We've (myself, Charles and drash) implemented a custom SSS solution with many different effects, like 2 specular lobe control, IBL (bent normals) calculated reflections, cavity Fresnel falloff, 8x multi-region micro multi-bump (blended with RGB maps, thanks to Steve), 8x multi-region cavity maps, deep red shadow scattering, GGX specular distance distribution, deep skin scatter for ear glow, 1x GI bounce, screen space reflections, colored AO and much more.
We're also working on a hair rendering solution for Unity, using IBL for lighting and strand reflections, 2 specular lobe control, as well as GI bounce and strand AO. This is a lot harder to implement.

I still use Marmoset for real-time testing but find Unity more open creatively because of scripting, sound, animation and interactive executable publishing.
Although I have a feeling UDK4 is going to be something very special!

Where do you see the creative potential of the Oculus Rift?

I can just imagine in 2-3 years, no more monitors, no more keyboard or mouse. Just a set top box (maybe even cloud based), a VR or AR head set, surround sound, and haptic gloves. We will have the ability to sculpt our favorite character or model, actually feel the sculpt as you work, on a virtual hilltop mountain side some where, at sunrise.

The Oculus Rift will be especially interesting for directors. I run my own small business so I've been a director (of a company) for a while and admire the work of film directors like Ridley Scott, Paul Thomas Anderson and James Cameron, just like most 3D artists do. The trick here is, the term director takes on a whole new meaning because of real-time and VR, which allows us to REALLY direct an experience. You get to do things creatively you couldn't ever do with film and this is where VR, 3D and 4D scans really kick in. You also get to add sound, music, visual and response interaction in areas you can't do with film. You can manipulate time, manipulate a users sense of being, drive 360 environments and many other things.

VR for creative experiences, not just for games but really immersive experiences is like the old Wild-West. It's a new frontier, rich for the pickings. At some point Film, VFX and Games will merge into a Directed Experience. There is no doubt.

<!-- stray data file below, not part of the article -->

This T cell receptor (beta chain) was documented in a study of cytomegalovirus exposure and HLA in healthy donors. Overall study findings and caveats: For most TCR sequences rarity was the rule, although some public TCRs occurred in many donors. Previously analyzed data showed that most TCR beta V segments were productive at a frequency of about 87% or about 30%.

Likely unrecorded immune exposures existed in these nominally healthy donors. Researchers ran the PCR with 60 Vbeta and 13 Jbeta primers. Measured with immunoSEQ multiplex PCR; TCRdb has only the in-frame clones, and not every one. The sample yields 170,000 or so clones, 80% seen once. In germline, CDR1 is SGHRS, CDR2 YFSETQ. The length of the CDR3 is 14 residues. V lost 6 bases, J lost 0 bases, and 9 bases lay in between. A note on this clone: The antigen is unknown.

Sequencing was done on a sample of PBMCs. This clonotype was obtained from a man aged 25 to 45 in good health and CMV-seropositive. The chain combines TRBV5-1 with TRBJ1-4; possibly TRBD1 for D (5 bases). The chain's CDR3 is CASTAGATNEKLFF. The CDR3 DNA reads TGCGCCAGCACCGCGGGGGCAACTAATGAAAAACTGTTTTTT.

What's the next thing on your personal list?

My direction with VR goes into the adult entertainment industry. An area few dare to venture, or have the balls to try. Other industry professionals have warned me of this direction, saying you won't get bookings from Disney et al, saying it will affect your reputation, etc! Which I am well aware of; my intention isn't to sell out but to follow my own dreams. The adult industry is dying financially and it needs a new lease of life, a new dimension. VR and scanning in this market can explore a lot of untapped areas and also really benefit many people. Give them experiences they may otherwise never have access to, due to physical disabilities, social issues, or sexual orientation. And this is just one small niche area of VR. The possibilities are endless.

Well, if the Oculus Rift is half as good as you're saying I can see this becoming a big hit. I, for one, await my pre-order with much suspense now.
Thank you very much for this interview, and good luck!

Thanks again Blochi, your book and your site are always a constant source of inspiration.


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Hope you liked this interview. Maybe we can do more of those in the future.

Visit the Infinite Realities website to see more good stuff, grab the Rift demo, and don't forget to download the sIBL-of-the-month that Lee generously donated.